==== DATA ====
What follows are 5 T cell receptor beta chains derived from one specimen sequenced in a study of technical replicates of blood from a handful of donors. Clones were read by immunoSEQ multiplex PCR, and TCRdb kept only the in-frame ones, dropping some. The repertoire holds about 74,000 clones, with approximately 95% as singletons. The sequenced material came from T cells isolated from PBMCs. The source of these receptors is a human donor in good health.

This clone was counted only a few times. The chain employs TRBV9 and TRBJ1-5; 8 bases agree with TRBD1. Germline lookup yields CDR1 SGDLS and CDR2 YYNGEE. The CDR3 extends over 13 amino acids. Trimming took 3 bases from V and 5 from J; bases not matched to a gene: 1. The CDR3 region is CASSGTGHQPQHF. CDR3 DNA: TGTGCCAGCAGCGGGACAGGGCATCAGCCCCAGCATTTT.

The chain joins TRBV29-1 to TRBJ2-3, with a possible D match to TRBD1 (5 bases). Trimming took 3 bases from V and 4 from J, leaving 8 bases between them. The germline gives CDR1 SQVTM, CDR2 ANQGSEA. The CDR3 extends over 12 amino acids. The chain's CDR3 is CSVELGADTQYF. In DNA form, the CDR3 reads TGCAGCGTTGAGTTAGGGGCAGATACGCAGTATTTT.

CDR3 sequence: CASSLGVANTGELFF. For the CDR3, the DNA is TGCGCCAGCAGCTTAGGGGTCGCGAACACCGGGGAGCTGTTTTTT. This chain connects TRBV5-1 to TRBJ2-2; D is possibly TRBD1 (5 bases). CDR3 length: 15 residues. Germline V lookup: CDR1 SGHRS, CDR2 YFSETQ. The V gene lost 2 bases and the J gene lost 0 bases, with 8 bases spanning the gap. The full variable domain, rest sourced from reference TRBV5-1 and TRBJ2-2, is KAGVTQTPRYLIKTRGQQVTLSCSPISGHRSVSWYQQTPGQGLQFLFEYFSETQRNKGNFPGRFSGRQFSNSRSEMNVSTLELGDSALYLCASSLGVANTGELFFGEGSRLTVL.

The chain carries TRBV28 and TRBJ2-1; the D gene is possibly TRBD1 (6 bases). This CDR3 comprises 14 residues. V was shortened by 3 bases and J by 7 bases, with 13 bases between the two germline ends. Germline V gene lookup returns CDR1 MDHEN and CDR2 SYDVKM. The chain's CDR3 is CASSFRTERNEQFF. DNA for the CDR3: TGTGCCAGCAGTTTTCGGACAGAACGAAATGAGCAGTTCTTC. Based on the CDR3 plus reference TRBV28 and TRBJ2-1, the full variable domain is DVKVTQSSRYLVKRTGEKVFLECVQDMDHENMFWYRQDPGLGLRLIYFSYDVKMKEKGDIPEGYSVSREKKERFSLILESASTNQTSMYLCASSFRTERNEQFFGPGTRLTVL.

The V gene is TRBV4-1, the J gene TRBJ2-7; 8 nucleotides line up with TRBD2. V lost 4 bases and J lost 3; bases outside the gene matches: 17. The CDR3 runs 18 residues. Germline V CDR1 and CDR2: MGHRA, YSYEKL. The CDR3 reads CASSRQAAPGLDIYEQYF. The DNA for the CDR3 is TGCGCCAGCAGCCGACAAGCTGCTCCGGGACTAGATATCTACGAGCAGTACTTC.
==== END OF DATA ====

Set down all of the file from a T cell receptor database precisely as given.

What follows are 5 T cell receptor beta chains derived from one specimen sequenced in a study of technical replicates of blood from a handful of donors. Clones were read by immunoSEQ multiplex PCR, and TCRdb kept only the in-frame ones, dropping some. The repertoire holds about 74,000 clones, with approximately 95% as singletons. The sequenced material came from T cells isolated from PBMCs. The source of these receptors is a human donor in good health.

This clone was counted only a few times. The chain employs TRBV9 and TRBJ1-5; 8 bases agree with TRBD1. Germline lookup yields CDR1 SGDLS and CDR2 YYNGEE. The CDR3 extends over 13 amino acids. Trimming took 3 bases from V and 5 from J; bases not matched to a gene: 1. The CDR3 region is CASSGTGHQPQHF. CDR3 DNA: TGTGCCAGCAGCGGGACAGGGCATCAGCCCCAGCATTTT.

The chain joins TRBV29-1 to TRBJ2-3, with a possible D match to TRBD1 (5 bases). Trimming took 3 bases from V and 4 from J, leaving 8 bases between them. The germline gives CDR1 SQVTM, CDR2 ANQGSEA. The CDR3 extends over 12 amino acids. The chain's CDR3 is CSVELGADTQYF. In DNA form, the CDR3 reads TGCAGCGTTGAGTTAGGGGCAGATACGCAGTATTTT.

CDR3 sequence: CASSLGVANTGELFF. For the CDR3, the DNA is TGCGCCAGCAGCTTAGGGGTCGCGAACACCGGGGAGCTGTTTTTT. This chain connects TRBV5-1 to TRBJ2-2; D is possibly TRBD1 (5 bases). CDR3 length: 15 residues. Germline V lookup: CDR1 SGHRS, CDR2 YFSETQ. The V gene lost 2 bases and the J gene lost 0 bases, with 8 bases spanning the gap. The full variable domain, rest sourced from reference TRBV5-1 and TRBJ2-2, is KAGVTQTPRYLIKTRGQQVTLSCSPISGHRSVSWYQQTPGQGLQFLFEYFSETQRNKGNFPGRFSGRQFSNSRSEMNVSTLELGDSALYLCASSLGVANTGELFFGEGSRLTVL.

The chain carries TRBV28 and TRBJ2-1; the D gene is possibly TRBD1 (6 bases). This CDR3 comprises 14 residues. V was shortened by 3 bases and J by 7 bases, with 13 bases between the two germline ends. Germline V gene lookup returns CDR1 MDHEN and CDR2 SYDVKM. The chain's CDR3 is CASSFRTERNEQFF. DNA for the CDR3: TGTGCCAGCAGTTTTCGGACAGAACGAAATGAGCAGTTCTTC. Based on the CDR3 plus reference TRBV28 and TRBJ2-1, the full variable domain is DVKVTQSSRYLVKRTGEKVFLECVQDMDHENMFWYRQDPGLGLRLIYFSYDVKMKEKGDIPEGYSVSREKKERFSLILESASTNQTSMYLCASSFRTERNEQFFGPGTRLTVL.

The V gene is TRBV4-1, the J gene TRBJ2-7; 8 nucleotides line up with TRBD2. V lost 4 bases and J lost 3; bases outside the gene matches: 17. The CDR3 runs 18 residues. Germline V CDR1 and CDR2: MGHRA, YSYEKL. The CDR3 reads CASSRQAAPGLDIYEQYF. The DNA for the CDR3 is TGCGCCAGCAGCCGACAAGCTGCTCCGGGACTAGATATCTACGAGCAGTACTTC.